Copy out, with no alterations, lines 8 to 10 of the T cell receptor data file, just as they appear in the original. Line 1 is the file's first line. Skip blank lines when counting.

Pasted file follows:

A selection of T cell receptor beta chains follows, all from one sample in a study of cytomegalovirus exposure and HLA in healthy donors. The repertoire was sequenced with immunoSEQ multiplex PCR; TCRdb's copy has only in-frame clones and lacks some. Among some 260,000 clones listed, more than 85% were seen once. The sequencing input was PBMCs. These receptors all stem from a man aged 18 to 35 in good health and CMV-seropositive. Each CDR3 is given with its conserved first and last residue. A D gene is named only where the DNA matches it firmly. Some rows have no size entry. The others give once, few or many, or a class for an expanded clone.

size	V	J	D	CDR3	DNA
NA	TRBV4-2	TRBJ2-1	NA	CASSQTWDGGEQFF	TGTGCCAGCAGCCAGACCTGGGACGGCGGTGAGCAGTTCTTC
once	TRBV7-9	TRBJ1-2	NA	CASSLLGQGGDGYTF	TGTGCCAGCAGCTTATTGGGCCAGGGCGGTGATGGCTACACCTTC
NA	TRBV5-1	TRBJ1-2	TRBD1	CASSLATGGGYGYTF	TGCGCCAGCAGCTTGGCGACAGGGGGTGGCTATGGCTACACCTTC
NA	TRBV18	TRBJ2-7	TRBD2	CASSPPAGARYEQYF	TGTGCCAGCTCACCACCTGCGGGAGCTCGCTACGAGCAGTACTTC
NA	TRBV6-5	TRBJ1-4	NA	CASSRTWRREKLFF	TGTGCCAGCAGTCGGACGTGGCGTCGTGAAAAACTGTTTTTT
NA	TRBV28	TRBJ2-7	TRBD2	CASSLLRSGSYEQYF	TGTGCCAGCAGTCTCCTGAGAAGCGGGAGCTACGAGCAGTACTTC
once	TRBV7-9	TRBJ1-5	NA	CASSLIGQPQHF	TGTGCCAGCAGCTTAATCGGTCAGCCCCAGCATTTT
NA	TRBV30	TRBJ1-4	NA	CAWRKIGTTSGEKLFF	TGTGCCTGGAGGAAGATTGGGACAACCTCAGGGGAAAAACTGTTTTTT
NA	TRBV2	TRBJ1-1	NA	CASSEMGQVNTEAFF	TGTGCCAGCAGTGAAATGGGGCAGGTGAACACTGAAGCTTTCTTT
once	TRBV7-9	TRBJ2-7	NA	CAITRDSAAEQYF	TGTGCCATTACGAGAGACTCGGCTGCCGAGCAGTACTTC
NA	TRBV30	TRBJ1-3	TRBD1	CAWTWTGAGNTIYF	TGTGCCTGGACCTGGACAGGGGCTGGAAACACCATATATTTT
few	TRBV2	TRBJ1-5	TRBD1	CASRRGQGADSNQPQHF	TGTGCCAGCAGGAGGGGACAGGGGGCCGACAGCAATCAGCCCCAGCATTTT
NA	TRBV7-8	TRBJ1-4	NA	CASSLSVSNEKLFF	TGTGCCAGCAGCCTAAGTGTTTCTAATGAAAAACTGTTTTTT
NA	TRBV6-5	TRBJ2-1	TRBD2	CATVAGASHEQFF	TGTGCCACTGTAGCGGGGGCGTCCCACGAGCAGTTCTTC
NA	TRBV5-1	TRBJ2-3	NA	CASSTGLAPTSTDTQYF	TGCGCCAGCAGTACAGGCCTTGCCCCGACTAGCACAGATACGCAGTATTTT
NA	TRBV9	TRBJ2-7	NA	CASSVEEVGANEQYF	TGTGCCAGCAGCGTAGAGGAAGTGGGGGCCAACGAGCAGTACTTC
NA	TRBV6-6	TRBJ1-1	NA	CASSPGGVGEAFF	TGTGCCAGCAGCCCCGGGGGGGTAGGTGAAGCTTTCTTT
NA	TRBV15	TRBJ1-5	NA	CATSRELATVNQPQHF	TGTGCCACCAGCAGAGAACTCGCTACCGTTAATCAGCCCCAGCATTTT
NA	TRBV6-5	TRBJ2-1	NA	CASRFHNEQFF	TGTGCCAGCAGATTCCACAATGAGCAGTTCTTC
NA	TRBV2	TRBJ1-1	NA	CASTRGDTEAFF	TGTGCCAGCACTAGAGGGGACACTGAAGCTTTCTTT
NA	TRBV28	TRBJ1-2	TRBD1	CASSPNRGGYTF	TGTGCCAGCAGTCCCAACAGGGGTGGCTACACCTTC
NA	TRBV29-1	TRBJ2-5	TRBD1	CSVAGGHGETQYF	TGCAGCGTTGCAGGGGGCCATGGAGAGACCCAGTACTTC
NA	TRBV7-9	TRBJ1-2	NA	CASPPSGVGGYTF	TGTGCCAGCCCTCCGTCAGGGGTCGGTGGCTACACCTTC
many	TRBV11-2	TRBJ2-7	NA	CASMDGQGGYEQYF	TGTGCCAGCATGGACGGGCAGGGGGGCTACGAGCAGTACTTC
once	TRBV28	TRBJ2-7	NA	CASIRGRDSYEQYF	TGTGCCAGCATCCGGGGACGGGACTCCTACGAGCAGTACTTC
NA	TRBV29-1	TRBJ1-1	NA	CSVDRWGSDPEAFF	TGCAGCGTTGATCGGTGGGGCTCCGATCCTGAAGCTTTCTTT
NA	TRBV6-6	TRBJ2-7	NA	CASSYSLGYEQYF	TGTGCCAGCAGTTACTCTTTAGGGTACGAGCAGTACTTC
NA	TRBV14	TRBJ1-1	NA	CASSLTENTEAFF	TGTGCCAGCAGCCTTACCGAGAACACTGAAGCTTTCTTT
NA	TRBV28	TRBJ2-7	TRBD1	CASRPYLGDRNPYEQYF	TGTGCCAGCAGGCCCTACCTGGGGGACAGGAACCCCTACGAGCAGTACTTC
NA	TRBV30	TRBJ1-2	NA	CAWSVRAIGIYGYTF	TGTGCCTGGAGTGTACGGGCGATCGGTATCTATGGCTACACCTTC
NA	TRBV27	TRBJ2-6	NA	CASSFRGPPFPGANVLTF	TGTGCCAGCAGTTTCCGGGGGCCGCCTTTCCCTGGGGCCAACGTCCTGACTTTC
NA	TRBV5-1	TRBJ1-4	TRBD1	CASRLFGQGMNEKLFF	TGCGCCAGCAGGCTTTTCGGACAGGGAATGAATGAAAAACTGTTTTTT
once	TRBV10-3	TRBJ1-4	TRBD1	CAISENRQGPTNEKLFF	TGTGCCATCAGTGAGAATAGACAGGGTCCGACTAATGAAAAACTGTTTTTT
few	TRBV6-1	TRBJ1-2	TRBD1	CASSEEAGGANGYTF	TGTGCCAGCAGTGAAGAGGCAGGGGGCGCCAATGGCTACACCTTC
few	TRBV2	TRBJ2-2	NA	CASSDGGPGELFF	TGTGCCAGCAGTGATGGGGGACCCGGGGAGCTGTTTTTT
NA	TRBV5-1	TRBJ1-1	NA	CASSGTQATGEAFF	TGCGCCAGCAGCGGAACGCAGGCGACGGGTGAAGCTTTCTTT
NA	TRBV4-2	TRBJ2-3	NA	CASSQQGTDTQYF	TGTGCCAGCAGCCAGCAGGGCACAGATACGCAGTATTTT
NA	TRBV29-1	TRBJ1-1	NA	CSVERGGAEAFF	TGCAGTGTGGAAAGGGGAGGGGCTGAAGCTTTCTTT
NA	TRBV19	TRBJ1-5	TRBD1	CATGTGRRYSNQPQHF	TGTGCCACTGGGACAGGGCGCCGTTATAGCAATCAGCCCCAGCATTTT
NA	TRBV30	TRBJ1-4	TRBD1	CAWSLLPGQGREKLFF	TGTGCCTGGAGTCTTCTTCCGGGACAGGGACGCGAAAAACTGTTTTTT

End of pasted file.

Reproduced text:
NA	TRBV28	TRBJ2-7	TRBD2	CASSLLRSGSYEQYF	TGTGCCAGCAGTCTCCTGAGAAGCGGGAGCTACGAGCAGTACTTC
once	TRBV7-9	TRBJ1-5	NA	CASSLIGQPQHF	TGTGCCAGCAGCTTAATCGGTCAGCCCCAGCATTTT
NA	TRBV30	TRBJ1-4	NA	CAWRKIGTTSGEKLFF	TGTGCCTGGAGGAAGATTGGGACAACCTCAGGGGAAAAACTGTTTTTT